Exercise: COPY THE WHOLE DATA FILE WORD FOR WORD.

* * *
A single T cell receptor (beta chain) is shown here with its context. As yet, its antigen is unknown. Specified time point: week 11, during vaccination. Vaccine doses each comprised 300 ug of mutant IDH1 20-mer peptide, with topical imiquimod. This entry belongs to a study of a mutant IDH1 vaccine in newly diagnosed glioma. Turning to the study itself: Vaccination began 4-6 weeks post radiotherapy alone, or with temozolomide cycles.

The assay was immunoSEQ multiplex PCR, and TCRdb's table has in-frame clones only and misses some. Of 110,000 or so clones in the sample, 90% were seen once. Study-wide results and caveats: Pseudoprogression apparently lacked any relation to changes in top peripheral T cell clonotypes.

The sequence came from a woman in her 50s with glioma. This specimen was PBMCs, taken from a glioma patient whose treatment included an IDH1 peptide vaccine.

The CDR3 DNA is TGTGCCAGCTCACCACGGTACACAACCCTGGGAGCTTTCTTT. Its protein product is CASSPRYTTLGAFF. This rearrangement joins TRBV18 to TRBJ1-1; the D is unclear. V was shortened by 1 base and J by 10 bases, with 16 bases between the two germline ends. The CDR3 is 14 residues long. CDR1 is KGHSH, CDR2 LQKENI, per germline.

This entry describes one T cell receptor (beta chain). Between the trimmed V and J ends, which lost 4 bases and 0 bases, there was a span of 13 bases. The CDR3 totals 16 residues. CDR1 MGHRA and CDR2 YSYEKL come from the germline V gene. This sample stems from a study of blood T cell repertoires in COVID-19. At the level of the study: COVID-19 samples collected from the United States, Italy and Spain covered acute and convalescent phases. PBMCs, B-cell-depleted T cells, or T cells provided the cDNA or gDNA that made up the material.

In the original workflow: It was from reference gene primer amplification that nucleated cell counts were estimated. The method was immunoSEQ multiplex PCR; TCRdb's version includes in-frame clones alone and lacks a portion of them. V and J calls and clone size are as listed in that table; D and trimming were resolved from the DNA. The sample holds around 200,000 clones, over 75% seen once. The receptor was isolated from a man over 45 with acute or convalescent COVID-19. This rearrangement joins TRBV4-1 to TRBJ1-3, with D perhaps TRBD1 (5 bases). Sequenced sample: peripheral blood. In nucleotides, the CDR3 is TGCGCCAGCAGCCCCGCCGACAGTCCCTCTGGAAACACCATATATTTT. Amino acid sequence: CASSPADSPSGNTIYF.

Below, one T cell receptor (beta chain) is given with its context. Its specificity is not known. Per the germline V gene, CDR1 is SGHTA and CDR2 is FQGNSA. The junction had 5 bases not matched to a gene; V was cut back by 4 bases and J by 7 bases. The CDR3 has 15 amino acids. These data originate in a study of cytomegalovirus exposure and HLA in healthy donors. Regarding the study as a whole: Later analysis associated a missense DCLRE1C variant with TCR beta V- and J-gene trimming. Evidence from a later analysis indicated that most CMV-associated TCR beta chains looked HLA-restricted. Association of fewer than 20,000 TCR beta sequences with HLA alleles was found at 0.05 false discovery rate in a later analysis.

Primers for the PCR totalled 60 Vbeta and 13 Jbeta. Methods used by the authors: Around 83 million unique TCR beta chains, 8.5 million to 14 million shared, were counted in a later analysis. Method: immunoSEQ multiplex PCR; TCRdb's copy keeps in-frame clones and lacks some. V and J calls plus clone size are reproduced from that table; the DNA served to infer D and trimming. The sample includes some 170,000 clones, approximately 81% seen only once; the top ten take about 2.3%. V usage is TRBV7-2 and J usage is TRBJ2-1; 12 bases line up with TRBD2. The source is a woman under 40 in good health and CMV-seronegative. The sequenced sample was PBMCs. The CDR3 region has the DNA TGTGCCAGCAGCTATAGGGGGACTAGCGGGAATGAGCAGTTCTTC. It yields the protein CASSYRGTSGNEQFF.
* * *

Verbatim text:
A single T cell receptor (beta chain) is shown here with its context. As yet, its antigen is unknown. Specified time point: week 11, during vaccination. Vaccine doses each comprised 300 ug of mutant IDH1 20-mer peptide, with topical imiquimod. This entry belongs to a study of a mutant IDH1 vaccine in newly diagnosed glioma. Turning to the study itself: Vaccination began 4-6 weeks post radiotherapy alone, or with temozolomide cycles.

The assay was immunoSEQ multiplex PCR, and TCRdb's table has in-frame clones only and misses some. Of 110,000 or so clones in the sample, 90% were seen once. Study-wide results and caveats: Pseudoprogression apparently lacked any relation to changes in top peripheral T cell clonotypes.

The sequence came from a woman in her 50s with glioma. This specimen was PBMCs, taken from a glioma patient whose treatment included an IDH1 peptide vaccine.

The CDR3 DNA is TGTGCCAGCTCACCACGGTACACAACCCTGGGAGCTTTCTTT. Its protein product is CASSPRYTTLGAFF. This rearrangement joins TRBV18 to TRBJ1-1; the D is unclear. V was shortened by 1 base and J by 10 bases, with 16 bases between the two germline ends. The CDR3 is 14 residues long. CDR1 is KGHSH, CDR2 LQKENI, per germline.

This entry describes one T cell receptor (beta chain). Between the trimmed V and J ends, which lost 4 bases and 0 bases, there was a span of 13 bases. The CDR3 totals 16 residues. CDR1 MGHRA and CDR2 YSYEKL come from the germline V gene. This sample stems from a study of blood T cell repertoires in COVID-19. At the level of the study: COVID-19 samples collected from the United States, Italy and Spain covered acute and convalescent phases. PBMCs, B-cell-depleted T cells, or T cells provided the cDNA or gDNA that made up the material.

In the original workflow: It was from reference gene primer amplification that nucleated cell counts were estimated. The method was immunoSEQ multiplex PCR; TCRdb's version includes in-frame clones alone and lacks a portion of them. V and J calls and clone size are as listed in that table; D and trimming were resolved from the DNA. The sample holds around 200,000 clones, over 75% seen once. The receptor was isolated from a man over 45 with acute or convalescent COVID-19. This rearrangement joins TRBV4-1 to TRBJ1-3, with D perhaps TRBD1 (5 bases). Sequenced sample: peripheral blood. In nucleotides, the CDR3 is TGCGCCAGCAGCCCCGCCGACAGTCCCTCTGGAAACACCATATATTTT. Amino acid sequence: CASSPADSPSGNTIYF.

Below, one T cell receptor (beta chain) is given with its context. Its specificity is not known. Per the germline V gene, CDR1 is SGHTA and CDR2 is FQGNSA. The junction had 5 bases not matched to a gene; V was cut back by 4 bases and J by 7 bases. The CDR3 has 15 amino acids. These data originate in a study of cytomegalovirus exposure and HLA in healthy donors. Regarding the study as a whole: Later analysis associated a missense DCLRE1C variant with TCR beta V- and J-gene trimming. Evidence from a later analysis indicated that most CMV-associated TCR beta chains looked HLA-restricted. Association of fewer than 20,000 TCR beta sequences with HLA alleles was found at 0.05 false discovery rate in a later analysis.

Primers for the PCR totalled 60 Vbeta and 13 Jbeta. Methods used by the authors: Around 83 million unique TCR beta chains, 8.5 million to 14 million shared, were counted in a later analysis. Method: immunoSEQ multiplex PCR; TCRdb's copy keeps in-frame clones and lacks some. V and J calls plus clone size are reproduced from that table; the DNA served to infer D and trimming. The sample includes some 170,000 clones, approximately 81% seen only once; the top ten take about 2.3%. V usage is TRBV7-2 and J usage is TRBJ2-1; 12 bases line up with TRBD2. The source is a woman under 40 in good health and CMV-seronegative. The sequenced sample was PBMCs. The CDR3 region has the DNA TGTGCCAGCAGCTATAGGGGGACTAGCGGGAATGAGCAGTTCTTC. It yields the protein CASSYRGTSGNEQFF.